Jun 10, 2020
The PR branch HEAD was a6ee4c2cee at the time of this review club meeting.
This is the second in a series of PRs implementing the Coin Statistics
an overview of the work and is used to keep track of the different PRs.
The first PR in the series was
featured in PR review club two weeks ago.
If you haven’t seen it, it would be beneficial to read that
conversation first. There are also some links to papers in the description
that might help you understand the theoretical background of the algorithm
Based on the feedback from the last session, the scope of
19055 has since been reduced.
Today’s PR adds the Python implementation of
which was originally in
#19055 now only adds the C++
The previous session was more heavily focussed on conceptual understanding
of the UTXO set statistics index project as a whole. This week, we’ll focus on
understanding the implementation of
MuHash3072 in Python.
The next PR in the series is
It may be interesting to skip ahead to see how the code is used but
if you participated in the previous review club session you have already seen
some of that code.
This PR follows the pattern to check the C++ implementation of an algorithm
against the Python implementation of the same algorithm. Another
example of this pattern is Siphash. Questions
What is the API of
MuHash3072 in Python? Is it different from the C++
There is a
numerator and a
denominator property in the Python
implementation. Can you explain how these are used in MuHash on a high level?
Where are they in the C++ implementation?
ChaCha20 is used in MuHash. What are the properties of that algorithm?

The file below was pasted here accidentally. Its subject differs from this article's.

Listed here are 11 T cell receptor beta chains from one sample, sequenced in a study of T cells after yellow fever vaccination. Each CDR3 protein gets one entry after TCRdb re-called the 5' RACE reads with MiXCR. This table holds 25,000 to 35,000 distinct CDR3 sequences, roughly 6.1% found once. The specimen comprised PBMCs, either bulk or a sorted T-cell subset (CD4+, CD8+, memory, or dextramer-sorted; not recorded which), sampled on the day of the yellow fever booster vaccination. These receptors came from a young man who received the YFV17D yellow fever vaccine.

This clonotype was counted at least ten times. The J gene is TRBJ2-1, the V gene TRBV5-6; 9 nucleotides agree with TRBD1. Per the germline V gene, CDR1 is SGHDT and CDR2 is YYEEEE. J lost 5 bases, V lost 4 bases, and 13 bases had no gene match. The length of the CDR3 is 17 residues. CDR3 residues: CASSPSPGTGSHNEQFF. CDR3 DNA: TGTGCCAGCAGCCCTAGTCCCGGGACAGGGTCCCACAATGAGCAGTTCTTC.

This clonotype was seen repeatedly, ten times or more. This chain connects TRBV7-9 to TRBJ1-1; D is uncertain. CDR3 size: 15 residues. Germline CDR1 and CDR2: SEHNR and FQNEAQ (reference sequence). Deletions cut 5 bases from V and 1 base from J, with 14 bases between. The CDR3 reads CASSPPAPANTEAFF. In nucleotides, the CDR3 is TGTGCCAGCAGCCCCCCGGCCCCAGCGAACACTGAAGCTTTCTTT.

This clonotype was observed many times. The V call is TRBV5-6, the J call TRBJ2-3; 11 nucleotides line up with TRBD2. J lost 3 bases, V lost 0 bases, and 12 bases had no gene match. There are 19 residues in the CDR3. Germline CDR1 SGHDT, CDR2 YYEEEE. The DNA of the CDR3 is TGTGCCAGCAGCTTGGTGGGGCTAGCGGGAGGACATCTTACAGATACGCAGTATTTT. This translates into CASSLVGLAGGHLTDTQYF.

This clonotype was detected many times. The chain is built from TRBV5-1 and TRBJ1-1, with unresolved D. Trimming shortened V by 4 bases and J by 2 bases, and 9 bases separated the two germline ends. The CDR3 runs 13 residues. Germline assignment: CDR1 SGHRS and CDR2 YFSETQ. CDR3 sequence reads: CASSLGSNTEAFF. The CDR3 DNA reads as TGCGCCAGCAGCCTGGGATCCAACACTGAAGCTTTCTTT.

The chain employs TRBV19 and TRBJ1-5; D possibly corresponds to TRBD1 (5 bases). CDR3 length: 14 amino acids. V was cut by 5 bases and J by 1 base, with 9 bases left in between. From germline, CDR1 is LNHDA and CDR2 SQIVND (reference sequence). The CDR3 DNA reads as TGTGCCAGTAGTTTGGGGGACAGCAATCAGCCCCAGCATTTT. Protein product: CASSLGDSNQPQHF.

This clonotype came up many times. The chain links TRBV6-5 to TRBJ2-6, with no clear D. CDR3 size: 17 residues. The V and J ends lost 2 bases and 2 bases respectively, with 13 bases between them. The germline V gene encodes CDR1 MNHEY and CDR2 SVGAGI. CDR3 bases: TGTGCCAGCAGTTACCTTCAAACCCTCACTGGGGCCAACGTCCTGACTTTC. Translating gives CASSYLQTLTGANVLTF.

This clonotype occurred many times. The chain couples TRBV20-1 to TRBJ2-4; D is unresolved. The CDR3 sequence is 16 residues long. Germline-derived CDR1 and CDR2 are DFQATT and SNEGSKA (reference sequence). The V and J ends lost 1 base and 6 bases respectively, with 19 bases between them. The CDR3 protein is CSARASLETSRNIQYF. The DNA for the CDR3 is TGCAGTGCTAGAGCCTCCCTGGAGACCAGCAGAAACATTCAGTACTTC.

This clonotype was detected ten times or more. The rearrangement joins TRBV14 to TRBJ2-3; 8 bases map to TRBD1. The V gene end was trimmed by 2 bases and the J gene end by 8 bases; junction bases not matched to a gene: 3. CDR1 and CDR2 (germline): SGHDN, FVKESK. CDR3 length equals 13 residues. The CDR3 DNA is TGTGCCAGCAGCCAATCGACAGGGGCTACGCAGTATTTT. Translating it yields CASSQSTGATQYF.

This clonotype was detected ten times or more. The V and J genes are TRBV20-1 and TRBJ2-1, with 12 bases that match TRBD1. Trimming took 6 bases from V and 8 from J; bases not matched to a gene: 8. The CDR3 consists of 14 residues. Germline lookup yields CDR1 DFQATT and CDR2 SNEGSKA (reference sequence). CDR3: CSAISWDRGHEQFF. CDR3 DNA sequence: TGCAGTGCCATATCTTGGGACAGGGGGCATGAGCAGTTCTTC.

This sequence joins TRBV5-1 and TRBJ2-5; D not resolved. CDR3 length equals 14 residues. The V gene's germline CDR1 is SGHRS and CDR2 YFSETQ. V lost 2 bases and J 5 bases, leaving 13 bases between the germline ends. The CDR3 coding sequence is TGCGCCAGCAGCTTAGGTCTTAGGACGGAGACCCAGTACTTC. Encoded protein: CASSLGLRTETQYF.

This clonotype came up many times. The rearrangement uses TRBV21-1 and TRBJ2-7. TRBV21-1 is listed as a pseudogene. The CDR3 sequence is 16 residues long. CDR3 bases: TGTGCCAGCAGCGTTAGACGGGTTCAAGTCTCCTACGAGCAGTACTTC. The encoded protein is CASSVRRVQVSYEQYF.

What is ChaCha20 used for in particular in MuHash? Explain why this is needed.
What does the
modinv method do? What is it’s role in finalizing the hash
What are your thoughts
theStack’s suggestion to use Fermat’s little theorem
in the code and the trade-offs involved?
How do you like the test to verify parity with the unit test of the C++
implementation? Would have done it differently? Should it be extended?
Should it be moved to a different place?
1 13:00 <fjahr> #startmeeting
2 13:00 <fjahr> Hello everyone, welcome to this weeks PR review club. We are reviewing the Python implementation of MuHash3072 (#19105) which part of CoinStatsIndex (overview in #18000). Notes and questions are here: https://bitcoincore.reviews/19105.html.
3 13:00 <fjahr> I am drawing some comparisons to the C++ implementation in the questions but the focus of this session should definitely be on understanding how the algorithm works in the Python implementation. If you have any questions don't hesitate to ask, there can be multiple discussions happening in parallel.
4 13:00 <fjahr> feel free to say hi :)
11 13:00 <michaelfolkson> hi
15 13:01 <fjahr> who had a chance to review the PR? (y/n)
16 13:01 <provoostenator> hi
18 13:01 <provoostenator> y
31 13:02 <fjahr> Great. There were already some nice review comments. Let's get started with a warm-up question: What is the API of MuHash3072 in Python? Is it different from the C++ implementation in PR 19055?
33 13:03 <raj_149> insert, remove and digest?
34 13:04 <elichai2> that it doesn't overload the `/=` and `*=` operators and instead use named functions?
35 13:04 <fjahr> raj_149: yes, how about the constructors?
36 13:04 <fjahr> elichai2: yepp, that as well
37 13:06 <sipa> look at the inputs to those insert/remove/*=//=
38 13:08 <elichai2> That the C++ API accepts MuHash3072 objects and the python accepts raw data and then turn it into a MuHash3072?
39 13:09 <fjahr> Yepp. And there is an empty default constructor in C++ which we don't have in Python.
40 13:09 <fjahr> Next Q: There is a numerator and a denominator property in the Python implementation. Can you explain how these are used in MuHash on a high level? Where are they in the C++ implementation?
42 13:10 <nehan> to keep running products in the numerator/denominator because inversing things is expensive. so inverse once at the end.
43 13:10 <fjahr> elichai2: Oh, ah, true :D
44 13:11 <lightlike> numerator to add elements to the set, denominator to remove elements from the set
45 13:11 <fjahr> nehan: lightlike: right, did you compare it to the C++ code?